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NASA Observes Cosmic Cannibalism As Galaxy Devours Its Neighbor

NASA recently observed a massive distant galaxy using its Chandra X-ray Observatory. According to the agency, this galaxy has an interesting background due to its cannibalistic behavior.

The agency spotted by Chandra has been identified as NGC 1352. It sits within the Eridanus constellation and is located about 50 million light-years from Earth’s neighborhood.

Like Milky Way, NGC 1352 is a spiral galaxy, which means its general appearance is characterized by its swirling cosmic arms. It is also classified as a barred galaxy due to the bar filled with stellar formations found across its central region.

From Chandra’s perspective, the galaxy appears at an edge-on angle, which means it can only be viewed from its side. If viewed face-on, NGC 1352 would be able to show off its massive size. According to NASA, the galaxy has a diameter of about 100,000 light-years, which makes it almost as wide as Milky Way.

Interestingly, NGC 1532 is not alone in the photo shared by NASA. The bright object floating above it is a dwarf galaxy known as NGC 1531. This smaller galaxy is currently locked within the gravitational pull of NGC 1352. Eventually, the larger galaxy will pull in NGC 1531 and successfully devour it.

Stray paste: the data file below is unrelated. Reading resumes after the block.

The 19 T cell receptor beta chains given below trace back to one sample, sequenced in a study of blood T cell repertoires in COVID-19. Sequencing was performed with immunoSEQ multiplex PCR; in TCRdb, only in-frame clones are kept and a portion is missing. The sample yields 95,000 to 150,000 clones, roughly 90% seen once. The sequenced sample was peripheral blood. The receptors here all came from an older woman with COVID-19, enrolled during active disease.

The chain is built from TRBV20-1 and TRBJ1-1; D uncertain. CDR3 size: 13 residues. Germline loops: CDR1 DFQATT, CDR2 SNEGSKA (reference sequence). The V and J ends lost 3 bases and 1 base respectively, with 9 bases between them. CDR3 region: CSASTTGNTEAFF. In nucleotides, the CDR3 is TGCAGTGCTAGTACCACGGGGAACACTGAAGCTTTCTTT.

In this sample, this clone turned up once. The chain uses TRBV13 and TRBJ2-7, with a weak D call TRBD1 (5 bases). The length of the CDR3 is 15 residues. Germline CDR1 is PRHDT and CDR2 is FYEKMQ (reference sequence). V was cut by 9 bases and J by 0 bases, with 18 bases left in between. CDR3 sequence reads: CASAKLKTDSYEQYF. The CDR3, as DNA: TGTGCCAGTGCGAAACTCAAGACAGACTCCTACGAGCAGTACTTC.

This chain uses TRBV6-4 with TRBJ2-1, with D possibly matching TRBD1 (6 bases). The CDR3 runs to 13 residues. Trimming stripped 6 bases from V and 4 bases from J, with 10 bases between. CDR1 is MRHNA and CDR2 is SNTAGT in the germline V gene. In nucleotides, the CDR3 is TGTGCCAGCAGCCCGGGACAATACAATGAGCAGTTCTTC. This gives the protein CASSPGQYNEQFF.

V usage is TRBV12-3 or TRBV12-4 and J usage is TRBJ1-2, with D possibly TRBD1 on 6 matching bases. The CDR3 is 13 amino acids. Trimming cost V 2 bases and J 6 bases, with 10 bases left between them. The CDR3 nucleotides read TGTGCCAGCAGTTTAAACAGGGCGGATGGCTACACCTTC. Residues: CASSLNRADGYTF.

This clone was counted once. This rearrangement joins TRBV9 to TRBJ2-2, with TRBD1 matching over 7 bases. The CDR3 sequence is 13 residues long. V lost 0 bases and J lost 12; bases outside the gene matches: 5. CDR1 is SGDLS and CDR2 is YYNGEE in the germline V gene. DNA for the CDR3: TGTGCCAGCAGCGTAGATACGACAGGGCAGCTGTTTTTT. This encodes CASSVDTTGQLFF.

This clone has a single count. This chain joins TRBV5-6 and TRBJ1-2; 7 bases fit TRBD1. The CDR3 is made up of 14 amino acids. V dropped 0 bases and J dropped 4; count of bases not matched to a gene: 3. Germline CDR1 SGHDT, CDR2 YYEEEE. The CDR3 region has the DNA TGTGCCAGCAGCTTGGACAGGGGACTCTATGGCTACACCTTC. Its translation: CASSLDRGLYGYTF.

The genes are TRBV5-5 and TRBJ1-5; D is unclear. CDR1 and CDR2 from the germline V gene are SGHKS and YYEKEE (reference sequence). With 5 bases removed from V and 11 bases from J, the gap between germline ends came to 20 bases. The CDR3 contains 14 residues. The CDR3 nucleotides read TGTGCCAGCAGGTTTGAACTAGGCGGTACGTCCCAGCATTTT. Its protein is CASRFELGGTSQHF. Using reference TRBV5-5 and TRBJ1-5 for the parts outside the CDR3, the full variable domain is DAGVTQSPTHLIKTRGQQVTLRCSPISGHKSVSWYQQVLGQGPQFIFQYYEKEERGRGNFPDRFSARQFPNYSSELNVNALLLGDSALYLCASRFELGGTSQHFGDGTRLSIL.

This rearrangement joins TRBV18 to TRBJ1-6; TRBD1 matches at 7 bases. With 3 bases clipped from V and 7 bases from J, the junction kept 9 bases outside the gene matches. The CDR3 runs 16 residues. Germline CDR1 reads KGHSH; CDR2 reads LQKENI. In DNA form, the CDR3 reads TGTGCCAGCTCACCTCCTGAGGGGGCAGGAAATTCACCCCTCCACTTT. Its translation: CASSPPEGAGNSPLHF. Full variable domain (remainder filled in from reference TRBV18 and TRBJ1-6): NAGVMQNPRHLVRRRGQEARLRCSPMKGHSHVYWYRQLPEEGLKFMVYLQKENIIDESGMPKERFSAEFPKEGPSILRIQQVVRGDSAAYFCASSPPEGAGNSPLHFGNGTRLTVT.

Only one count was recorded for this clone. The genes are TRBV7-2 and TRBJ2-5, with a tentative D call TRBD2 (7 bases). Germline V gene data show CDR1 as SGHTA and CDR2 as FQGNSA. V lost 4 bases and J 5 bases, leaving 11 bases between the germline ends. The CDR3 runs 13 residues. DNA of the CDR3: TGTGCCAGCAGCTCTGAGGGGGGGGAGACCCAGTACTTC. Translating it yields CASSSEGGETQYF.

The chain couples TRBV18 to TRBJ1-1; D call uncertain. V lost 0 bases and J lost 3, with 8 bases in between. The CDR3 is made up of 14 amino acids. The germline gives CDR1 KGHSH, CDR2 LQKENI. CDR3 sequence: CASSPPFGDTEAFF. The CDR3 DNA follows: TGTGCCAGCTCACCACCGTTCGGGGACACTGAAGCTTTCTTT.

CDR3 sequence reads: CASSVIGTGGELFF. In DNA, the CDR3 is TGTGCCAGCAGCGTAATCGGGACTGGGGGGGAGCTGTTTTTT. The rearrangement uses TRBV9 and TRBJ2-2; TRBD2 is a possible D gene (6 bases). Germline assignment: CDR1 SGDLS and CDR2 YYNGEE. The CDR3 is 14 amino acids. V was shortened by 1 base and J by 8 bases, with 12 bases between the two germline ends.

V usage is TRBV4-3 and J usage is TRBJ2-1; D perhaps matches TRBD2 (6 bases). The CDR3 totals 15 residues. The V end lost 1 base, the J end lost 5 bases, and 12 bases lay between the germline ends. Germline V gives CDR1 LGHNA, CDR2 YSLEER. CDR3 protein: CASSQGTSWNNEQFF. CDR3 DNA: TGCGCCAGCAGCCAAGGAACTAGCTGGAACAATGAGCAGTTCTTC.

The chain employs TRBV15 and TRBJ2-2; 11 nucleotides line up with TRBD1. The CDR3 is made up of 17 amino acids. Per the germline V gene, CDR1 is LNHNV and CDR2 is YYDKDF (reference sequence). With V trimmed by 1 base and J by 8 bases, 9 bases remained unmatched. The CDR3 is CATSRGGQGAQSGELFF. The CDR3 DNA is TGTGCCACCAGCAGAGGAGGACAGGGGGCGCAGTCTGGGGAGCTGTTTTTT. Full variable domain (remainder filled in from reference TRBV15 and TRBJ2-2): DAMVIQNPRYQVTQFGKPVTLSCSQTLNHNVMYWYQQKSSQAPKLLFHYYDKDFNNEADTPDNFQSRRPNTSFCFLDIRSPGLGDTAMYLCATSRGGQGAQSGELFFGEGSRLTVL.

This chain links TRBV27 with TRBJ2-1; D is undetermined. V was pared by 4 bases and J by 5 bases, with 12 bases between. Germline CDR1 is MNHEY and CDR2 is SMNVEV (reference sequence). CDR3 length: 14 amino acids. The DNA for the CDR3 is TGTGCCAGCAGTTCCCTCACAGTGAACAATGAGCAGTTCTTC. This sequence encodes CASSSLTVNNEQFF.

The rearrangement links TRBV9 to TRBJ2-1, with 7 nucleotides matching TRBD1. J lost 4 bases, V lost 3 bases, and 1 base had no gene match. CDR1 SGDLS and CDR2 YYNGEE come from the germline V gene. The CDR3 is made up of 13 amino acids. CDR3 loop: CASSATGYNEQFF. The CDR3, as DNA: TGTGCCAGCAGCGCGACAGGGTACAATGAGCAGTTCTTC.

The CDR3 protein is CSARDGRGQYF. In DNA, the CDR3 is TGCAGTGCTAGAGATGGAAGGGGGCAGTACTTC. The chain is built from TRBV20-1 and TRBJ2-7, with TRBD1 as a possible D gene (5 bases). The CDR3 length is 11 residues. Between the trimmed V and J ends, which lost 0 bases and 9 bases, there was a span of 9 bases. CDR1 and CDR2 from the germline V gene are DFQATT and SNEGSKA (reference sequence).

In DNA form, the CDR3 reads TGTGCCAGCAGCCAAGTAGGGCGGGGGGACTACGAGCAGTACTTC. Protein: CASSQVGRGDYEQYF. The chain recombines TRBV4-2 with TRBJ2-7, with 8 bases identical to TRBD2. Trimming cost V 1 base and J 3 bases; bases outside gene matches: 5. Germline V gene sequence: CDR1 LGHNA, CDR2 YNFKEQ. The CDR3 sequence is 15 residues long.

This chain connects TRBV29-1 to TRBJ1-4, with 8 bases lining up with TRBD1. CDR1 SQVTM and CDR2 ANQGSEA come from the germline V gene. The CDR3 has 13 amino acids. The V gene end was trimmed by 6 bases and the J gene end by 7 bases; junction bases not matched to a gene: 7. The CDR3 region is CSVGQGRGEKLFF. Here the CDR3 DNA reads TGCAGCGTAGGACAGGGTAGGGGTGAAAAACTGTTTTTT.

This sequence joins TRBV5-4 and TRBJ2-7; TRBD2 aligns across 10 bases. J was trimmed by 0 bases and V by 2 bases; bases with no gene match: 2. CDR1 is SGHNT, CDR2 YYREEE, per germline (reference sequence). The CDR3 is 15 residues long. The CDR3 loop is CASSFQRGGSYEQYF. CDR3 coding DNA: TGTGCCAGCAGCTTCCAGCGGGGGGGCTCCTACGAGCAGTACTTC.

Due to the size difference between the two galaxies, a massive collision will most likely not occur. Instead, NGC 1532 would probably end up consuming and absorbing its smaller galactic neighbor.

According to astronomer Martin Pugh, consuming smaller galaxies is how other galaxies grow into immense sizes. This cosmic cannibalistic process occurs commonly in the universe. For instance, Milky Way was able to reach its current size by devouring its small galactic neighbors.

“In fact, the practice is common in the universe and illustrated by this striking pair of interacting galaxies from the banks of the southern constellation Eridanus (The River),” Pugh wrote in NASA’s Astronomy Picture Of The Day website.

“Located over 50 million light-years away, the large, distorted spiral NGC 1532 is seen locked in a gravitational struggle with dwarf galaxy NGC 1531, a struggle the smaller galaxy will eventually lose,” he added.

 

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